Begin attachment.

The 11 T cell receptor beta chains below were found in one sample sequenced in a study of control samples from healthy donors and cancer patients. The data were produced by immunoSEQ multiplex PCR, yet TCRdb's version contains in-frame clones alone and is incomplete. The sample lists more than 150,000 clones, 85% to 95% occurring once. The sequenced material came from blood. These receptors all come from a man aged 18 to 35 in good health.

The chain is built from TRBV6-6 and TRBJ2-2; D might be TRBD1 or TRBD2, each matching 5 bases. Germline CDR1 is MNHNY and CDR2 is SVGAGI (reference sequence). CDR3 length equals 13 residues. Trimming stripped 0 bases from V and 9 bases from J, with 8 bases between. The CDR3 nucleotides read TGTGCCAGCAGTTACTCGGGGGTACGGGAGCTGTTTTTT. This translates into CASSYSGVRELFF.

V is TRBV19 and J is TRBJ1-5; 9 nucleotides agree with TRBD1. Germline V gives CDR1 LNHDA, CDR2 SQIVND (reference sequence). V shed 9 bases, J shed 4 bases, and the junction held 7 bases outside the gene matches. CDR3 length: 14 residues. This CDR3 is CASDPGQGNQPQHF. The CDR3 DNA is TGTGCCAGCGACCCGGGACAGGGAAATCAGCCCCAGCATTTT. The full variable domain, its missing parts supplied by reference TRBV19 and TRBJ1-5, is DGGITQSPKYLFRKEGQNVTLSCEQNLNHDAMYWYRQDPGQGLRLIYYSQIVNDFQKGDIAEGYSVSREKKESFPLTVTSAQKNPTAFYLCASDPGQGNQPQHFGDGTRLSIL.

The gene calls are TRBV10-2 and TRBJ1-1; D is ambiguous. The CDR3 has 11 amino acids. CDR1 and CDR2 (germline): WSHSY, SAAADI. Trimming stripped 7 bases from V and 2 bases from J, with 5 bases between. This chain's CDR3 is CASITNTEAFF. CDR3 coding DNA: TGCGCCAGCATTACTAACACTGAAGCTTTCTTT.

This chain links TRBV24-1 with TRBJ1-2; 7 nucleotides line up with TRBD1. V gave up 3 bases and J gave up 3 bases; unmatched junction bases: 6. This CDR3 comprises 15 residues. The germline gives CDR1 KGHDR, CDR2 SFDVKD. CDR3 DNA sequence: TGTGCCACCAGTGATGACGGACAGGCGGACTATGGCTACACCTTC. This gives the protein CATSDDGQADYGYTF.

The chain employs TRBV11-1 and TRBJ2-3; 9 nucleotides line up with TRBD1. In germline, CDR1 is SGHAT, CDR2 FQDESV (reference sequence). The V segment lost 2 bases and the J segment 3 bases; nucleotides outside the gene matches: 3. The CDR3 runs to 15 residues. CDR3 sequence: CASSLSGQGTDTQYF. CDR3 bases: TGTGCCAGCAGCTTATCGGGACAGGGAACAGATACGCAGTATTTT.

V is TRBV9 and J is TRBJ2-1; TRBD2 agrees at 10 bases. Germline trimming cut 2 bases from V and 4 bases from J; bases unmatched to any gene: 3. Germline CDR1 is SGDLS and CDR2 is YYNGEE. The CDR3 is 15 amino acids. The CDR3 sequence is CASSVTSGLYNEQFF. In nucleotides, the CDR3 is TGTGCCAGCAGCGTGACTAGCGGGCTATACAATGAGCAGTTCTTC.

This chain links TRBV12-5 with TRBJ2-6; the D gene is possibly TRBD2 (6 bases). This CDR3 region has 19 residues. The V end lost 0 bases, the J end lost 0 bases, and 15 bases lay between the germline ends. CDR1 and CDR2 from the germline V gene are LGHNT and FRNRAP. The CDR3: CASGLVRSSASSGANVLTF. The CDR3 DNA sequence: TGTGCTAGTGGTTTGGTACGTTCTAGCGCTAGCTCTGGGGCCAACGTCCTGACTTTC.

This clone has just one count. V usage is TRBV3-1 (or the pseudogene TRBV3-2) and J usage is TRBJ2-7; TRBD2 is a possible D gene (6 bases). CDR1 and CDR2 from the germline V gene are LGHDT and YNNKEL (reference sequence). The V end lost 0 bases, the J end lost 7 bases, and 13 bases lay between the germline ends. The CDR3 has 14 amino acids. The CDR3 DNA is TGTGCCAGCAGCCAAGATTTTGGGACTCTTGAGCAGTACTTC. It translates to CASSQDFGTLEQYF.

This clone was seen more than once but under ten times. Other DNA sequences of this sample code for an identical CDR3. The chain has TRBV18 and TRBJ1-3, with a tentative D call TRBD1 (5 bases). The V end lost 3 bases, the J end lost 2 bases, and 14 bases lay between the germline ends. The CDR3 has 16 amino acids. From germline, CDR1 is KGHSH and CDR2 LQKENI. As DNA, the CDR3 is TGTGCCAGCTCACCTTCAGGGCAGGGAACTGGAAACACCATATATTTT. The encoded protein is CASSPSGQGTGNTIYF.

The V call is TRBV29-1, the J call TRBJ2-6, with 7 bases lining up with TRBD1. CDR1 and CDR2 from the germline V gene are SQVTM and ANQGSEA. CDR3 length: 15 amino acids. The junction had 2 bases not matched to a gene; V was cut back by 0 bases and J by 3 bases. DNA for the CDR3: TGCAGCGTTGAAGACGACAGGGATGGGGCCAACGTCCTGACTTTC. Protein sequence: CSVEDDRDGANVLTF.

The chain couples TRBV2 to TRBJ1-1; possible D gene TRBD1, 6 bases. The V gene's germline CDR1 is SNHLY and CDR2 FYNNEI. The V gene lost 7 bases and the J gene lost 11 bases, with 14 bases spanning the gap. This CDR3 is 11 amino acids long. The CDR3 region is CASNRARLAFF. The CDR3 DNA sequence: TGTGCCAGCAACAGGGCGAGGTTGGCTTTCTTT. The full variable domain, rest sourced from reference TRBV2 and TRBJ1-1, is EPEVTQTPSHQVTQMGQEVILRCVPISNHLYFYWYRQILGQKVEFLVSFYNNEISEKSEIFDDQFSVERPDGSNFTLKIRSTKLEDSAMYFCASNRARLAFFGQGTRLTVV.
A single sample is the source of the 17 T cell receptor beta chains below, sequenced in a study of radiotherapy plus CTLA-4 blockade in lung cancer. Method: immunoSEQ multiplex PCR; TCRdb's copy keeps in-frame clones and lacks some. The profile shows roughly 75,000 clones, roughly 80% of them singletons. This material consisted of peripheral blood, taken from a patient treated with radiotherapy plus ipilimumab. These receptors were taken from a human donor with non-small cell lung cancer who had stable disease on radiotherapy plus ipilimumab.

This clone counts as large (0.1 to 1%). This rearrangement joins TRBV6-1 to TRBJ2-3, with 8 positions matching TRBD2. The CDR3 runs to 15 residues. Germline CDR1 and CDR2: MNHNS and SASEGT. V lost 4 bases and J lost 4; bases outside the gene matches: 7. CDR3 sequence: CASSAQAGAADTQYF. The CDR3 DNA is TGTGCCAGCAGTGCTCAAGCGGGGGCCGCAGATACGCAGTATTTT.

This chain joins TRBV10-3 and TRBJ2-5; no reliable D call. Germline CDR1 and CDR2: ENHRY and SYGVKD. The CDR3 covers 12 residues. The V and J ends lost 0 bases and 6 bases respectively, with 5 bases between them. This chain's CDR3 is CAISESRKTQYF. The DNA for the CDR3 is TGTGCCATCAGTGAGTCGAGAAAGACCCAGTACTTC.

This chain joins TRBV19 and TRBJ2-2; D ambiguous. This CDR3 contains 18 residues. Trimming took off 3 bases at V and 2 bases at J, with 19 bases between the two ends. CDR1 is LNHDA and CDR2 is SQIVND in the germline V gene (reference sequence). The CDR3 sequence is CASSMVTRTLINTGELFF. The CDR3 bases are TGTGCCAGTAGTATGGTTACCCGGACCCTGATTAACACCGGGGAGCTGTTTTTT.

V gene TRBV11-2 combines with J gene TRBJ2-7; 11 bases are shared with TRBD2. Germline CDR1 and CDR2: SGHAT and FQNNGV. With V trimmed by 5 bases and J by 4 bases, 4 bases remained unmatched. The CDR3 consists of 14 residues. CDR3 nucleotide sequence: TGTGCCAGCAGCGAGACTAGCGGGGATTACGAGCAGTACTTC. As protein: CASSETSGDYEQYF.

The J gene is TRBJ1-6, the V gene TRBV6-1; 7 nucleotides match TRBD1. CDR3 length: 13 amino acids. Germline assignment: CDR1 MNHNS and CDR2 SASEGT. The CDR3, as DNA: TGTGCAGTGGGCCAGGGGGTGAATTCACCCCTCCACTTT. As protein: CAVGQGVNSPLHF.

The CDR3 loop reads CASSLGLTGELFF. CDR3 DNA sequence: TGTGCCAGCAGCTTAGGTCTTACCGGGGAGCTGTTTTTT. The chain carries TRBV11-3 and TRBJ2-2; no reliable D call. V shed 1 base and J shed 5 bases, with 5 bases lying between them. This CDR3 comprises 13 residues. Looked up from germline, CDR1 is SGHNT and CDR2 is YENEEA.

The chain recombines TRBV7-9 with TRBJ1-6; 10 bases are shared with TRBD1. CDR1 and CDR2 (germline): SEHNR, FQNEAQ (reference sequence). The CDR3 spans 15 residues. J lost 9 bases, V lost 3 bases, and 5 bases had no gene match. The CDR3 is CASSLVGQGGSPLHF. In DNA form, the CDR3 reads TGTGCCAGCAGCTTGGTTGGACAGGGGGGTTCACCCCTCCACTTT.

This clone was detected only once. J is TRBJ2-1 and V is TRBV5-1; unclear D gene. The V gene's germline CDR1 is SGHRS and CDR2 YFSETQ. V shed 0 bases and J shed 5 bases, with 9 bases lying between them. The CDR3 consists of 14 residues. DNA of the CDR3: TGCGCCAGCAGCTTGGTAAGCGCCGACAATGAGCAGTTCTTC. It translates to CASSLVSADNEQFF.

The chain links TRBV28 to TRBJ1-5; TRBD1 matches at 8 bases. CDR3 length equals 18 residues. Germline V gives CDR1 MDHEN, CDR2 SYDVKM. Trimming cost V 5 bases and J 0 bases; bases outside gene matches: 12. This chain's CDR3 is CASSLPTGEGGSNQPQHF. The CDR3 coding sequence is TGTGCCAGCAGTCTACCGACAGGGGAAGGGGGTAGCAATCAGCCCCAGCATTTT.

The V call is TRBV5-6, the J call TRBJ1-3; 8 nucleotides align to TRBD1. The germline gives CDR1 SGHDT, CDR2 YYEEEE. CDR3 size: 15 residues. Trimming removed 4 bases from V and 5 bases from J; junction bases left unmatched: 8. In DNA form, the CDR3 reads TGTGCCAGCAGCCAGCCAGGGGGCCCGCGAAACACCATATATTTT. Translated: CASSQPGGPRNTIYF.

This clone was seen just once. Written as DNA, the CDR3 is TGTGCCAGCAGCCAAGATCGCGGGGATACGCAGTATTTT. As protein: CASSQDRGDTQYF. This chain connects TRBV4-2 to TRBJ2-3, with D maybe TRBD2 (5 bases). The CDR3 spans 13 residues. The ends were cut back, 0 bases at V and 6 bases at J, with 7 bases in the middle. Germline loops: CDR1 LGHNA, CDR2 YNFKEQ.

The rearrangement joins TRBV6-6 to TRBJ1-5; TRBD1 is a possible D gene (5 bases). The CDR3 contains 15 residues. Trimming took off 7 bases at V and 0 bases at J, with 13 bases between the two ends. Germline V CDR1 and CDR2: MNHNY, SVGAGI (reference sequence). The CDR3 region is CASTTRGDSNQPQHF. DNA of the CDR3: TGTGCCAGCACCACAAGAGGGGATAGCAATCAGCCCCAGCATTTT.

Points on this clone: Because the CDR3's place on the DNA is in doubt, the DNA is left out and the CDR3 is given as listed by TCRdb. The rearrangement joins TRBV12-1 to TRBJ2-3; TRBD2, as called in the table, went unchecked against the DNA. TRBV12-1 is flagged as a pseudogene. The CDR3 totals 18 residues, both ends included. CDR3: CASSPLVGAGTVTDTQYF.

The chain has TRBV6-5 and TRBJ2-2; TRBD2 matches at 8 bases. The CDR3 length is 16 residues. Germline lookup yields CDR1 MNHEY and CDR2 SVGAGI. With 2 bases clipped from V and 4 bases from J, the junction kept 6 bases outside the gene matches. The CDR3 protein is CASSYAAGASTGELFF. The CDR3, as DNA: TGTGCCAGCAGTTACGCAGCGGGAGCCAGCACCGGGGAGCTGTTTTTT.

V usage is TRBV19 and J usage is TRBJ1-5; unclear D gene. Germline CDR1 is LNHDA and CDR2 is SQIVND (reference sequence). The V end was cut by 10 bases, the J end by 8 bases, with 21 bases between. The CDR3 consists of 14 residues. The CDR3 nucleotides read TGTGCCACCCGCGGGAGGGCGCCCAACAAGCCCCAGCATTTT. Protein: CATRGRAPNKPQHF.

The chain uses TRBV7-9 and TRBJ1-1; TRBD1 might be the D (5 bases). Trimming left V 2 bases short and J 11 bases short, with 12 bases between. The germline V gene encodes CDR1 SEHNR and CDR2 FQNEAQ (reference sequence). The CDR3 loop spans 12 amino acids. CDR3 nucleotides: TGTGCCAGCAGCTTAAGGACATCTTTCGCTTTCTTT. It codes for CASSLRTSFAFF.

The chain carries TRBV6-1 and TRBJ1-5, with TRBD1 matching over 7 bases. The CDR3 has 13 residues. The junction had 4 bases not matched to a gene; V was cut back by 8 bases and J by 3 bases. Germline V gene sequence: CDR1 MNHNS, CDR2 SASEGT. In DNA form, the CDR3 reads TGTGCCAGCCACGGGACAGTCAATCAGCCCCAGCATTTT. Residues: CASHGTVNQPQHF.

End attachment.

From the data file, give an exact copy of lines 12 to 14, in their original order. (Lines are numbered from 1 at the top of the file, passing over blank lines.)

The chain couples TRBV2 to TRBJ1-1; possible D gene TRBD1, 6 bases. The V gene's germline CDR1 is SNHLY and CDR2 FYNNEI. The V gene lost 7 bases and the J gene lost 11 bases, with 14 bases spanning the gap. This CDR3 is 11 amino acids long. The CDR3 region is CASNRARLAFF. The CDR3 DNA sequence: TGTGCCAGCAACAGGGCGAGGTTGGCTTTCTTT. The full variable domain, rest sourced from reference TRBV2 and TRBJ1-1, is EPEVTQTPSHQVTQMGQEVILRCVPISNHLYFYWYRQILGQKVEFLVSFYNNEISEKSEIFDDQFSVERPDGSNFTLKIRSTKLEDSAMYFCASNRARLAFFGQGTRLTVV.
A single sample is the source of the 17 T cell receptor beta chains below, sequenced in a study of radiotherapy plus CTLA-4 blockade in lung cancer. Method: immunoSEQ multiplex PCR; TCRdb's copy keeps in-frame clones and lacks some. The profile shows roughly 75,000 clones, roughly 80% of them singletons. This material consisted of peripheral blood, taken from a patient treated with radiotherapy plus ipilimumab. These receptors were taken from a human donor with non-small cell lung cancer who had stable disease on radiotherapy plus ipilimumab.

This clone counts as large (0.1 to 1%). This rearrangement joins TRBV6-1 to TRBJ2-3, with 8 positions matching TRBD2. The CDR3 runs to 15 residues. Germline CDR1 and CDR2: MNHNS and SASEGT. V lost 4 bases and J lost 4; bases outside the gene matches: 7. CDR3 sequence: CASSAQAGAADTQYF. The CDR3 DNA is TGTGCCAGCAGTGCTCAAGCGGGGGCCGCAGATACGCAGTATTTT.